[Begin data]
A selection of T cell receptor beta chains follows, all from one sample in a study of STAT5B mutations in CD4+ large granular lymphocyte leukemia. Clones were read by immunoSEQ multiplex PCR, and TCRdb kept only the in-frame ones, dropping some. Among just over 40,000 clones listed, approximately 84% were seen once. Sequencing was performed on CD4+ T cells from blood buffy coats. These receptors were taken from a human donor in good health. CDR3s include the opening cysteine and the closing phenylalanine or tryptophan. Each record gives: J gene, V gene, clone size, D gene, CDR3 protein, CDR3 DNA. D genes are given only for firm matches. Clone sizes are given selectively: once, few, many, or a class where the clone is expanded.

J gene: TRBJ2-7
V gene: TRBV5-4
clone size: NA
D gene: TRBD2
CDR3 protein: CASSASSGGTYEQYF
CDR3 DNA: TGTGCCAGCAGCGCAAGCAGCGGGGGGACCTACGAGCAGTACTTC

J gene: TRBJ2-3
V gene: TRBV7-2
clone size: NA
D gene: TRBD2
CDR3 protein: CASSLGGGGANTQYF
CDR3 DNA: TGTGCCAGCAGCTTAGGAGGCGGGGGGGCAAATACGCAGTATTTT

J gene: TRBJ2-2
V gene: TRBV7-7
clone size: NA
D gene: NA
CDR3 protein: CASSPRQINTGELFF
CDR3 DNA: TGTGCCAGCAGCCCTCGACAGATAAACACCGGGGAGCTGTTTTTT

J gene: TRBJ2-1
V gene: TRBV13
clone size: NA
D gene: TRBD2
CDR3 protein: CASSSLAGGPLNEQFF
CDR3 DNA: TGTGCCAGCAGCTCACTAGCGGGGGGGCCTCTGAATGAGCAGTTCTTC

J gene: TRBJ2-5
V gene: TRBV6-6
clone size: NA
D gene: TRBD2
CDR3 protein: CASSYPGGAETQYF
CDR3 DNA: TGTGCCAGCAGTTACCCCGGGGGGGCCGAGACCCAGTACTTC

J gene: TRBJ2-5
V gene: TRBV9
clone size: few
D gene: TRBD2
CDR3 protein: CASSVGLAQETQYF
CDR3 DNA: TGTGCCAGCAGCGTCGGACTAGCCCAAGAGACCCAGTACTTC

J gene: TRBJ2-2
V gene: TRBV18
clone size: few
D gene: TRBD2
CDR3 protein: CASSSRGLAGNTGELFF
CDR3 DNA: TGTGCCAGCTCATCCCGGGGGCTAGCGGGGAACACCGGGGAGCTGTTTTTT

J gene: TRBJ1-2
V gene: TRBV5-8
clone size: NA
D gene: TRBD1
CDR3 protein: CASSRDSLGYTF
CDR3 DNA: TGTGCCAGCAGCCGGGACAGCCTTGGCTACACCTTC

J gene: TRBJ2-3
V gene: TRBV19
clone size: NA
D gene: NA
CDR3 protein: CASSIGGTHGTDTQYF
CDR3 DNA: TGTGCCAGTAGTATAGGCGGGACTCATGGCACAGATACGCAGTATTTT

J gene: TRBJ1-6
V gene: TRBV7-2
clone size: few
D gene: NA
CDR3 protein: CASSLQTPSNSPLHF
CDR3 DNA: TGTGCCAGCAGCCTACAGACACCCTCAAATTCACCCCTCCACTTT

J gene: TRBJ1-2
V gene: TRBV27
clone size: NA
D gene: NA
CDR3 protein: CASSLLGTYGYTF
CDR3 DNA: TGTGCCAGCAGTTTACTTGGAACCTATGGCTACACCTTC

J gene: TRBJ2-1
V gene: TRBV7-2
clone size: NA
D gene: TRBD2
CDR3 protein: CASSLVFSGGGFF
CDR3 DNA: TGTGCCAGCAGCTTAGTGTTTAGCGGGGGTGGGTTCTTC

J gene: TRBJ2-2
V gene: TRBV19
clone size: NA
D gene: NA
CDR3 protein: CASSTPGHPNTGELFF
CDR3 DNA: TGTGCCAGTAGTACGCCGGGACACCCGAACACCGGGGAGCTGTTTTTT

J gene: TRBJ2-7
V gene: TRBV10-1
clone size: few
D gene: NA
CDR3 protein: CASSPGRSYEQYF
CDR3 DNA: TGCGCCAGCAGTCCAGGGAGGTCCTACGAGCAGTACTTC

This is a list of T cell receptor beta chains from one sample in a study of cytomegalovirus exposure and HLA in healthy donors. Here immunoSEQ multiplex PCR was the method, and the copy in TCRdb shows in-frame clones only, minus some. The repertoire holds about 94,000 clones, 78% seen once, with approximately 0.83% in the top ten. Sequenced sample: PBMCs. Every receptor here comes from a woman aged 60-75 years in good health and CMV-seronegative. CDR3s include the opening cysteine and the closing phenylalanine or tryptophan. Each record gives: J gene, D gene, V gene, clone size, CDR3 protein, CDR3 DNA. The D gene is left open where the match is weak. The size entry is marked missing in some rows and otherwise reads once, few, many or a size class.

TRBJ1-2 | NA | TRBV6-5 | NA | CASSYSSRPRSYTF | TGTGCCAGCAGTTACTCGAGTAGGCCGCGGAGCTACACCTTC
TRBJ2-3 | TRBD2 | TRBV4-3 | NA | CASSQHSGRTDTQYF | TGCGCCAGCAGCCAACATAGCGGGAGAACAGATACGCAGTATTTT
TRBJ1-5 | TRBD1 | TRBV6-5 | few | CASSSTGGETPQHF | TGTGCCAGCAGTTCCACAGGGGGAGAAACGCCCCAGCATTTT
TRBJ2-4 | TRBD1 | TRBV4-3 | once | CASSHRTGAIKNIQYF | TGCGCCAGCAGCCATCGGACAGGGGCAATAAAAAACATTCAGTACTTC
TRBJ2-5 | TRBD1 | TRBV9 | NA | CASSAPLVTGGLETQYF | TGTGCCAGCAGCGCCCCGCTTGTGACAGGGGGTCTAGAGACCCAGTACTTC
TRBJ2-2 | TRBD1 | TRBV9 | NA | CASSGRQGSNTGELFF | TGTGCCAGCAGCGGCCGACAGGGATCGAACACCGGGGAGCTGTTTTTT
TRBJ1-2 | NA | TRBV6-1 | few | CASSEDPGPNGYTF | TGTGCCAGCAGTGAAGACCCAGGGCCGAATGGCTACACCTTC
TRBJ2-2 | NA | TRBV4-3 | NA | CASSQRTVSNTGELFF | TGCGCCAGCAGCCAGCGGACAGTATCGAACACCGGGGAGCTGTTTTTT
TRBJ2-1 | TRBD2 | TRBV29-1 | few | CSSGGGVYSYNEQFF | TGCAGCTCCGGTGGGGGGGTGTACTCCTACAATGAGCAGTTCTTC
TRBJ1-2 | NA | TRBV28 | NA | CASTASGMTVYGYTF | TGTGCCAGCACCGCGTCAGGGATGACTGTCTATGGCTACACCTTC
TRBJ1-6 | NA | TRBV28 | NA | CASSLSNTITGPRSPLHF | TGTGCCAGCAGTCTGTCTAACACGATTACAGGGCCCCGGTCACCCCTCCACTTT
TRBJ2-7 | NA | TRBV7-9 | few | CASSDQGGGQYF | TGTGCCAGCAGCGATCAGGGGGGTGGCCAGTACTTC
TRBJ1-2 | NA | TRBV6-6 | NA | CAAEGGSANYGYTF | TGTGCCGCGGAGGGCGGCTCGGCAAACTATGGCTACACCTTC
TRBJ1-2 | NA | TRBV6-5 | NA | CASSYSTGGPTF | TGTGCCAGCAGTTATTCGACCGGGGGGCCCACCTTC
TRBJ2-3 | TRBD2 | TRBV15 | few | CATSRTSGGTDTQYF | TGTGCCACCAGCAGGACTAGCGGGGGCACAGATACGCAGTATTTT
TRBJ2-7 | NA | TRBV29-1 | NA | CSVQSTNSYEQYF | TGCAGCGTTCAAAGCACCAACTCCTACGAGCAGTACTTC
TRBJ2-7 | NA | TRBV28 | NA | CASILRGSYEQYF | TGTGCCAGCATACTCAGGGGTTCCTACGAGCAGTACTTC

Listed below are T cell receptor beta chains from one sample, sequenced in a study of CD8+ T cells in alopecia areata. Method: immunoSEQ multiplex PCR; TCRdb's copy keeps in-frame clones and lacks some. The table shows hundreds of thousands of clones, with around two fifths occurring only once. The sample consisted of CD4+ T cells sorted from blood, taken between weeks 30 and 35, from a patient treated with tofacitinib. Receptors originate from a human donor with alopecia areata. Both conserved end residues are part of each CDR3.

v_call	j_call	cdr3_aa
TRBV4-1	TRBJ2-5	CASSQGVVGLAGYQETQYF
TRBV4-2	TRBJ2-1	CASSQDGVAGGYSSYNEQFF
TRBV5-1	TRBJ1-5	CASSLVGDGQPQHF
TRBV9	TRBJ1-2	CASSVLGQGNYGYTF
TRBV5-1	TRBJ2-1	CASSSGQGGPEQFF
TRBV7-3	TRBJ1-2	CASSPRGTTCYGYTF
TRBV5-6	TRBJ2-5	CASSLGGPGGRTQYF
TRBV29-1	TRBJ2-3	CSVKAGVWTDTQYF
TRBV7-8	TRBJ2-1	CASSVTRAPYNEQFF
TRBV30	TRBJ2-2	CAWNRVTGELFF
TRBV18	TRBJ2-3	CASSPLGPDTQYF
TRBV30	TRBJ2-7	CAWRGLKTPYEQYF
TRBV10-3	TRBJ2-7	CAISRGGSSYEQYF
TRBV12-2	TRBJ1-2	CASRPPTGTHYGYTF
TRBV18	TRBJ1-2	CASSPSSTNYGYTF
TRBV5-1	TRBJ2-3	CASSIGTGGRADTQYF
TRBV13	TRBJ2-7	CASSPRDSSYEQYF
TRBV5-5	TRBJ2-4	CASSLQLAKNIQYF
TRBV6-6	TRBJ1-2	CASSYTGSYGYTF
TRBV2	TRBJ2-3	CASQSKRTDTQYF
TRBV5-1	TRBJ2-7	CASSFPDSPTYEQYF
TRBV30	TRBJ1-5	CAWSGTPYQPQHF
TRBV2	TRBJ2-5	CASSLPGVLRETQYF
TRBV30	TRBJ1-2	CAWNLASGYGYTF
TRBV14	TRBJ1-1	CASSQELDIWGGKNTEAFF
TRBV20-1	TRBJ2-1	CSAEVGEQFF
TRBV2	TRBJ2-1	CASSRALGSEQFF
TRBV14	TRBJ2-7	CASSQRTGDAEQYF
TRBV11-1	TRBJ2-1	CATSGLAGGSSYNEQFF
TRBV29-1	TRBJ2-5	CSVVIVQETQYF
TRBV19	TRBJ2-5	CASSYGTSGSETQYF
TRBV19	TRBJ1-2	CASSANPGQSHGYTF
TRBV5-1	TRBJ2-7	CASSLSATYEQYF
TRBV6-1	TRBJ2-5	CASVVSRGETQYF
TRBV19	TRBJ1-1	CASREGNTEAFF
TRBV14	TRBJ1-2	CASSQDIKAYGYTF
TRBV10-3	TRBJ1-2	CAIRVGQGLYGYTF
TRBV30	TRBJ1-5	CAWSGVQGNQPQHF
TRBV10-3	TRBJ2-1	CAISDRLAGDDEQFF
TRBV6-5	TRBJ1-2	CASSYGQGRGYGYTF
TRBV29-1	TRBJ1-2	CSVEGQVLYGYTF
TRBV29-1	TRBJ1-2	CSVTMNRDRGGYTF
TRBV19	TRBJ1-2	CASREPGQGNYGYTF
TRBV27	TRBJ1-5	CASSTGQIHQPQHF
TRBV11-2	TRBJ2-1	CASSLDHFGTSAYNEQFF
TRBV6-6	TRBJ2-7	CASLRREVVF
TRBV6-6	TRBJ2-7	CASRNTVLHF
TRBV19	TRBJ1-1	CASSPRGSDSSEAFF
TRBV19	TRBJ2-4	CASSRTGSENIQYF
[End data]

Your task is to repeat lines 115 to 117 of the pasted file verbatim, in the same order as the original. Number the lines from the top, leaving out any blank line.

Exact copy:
TRBV30	TRBJ2-2	CAWNRVTGELFF
TRBV18	TRBJ2-3	CASSPLGPDTQYF
TRBV30	TRBJ2-7	CAWRGLKTPYEQYF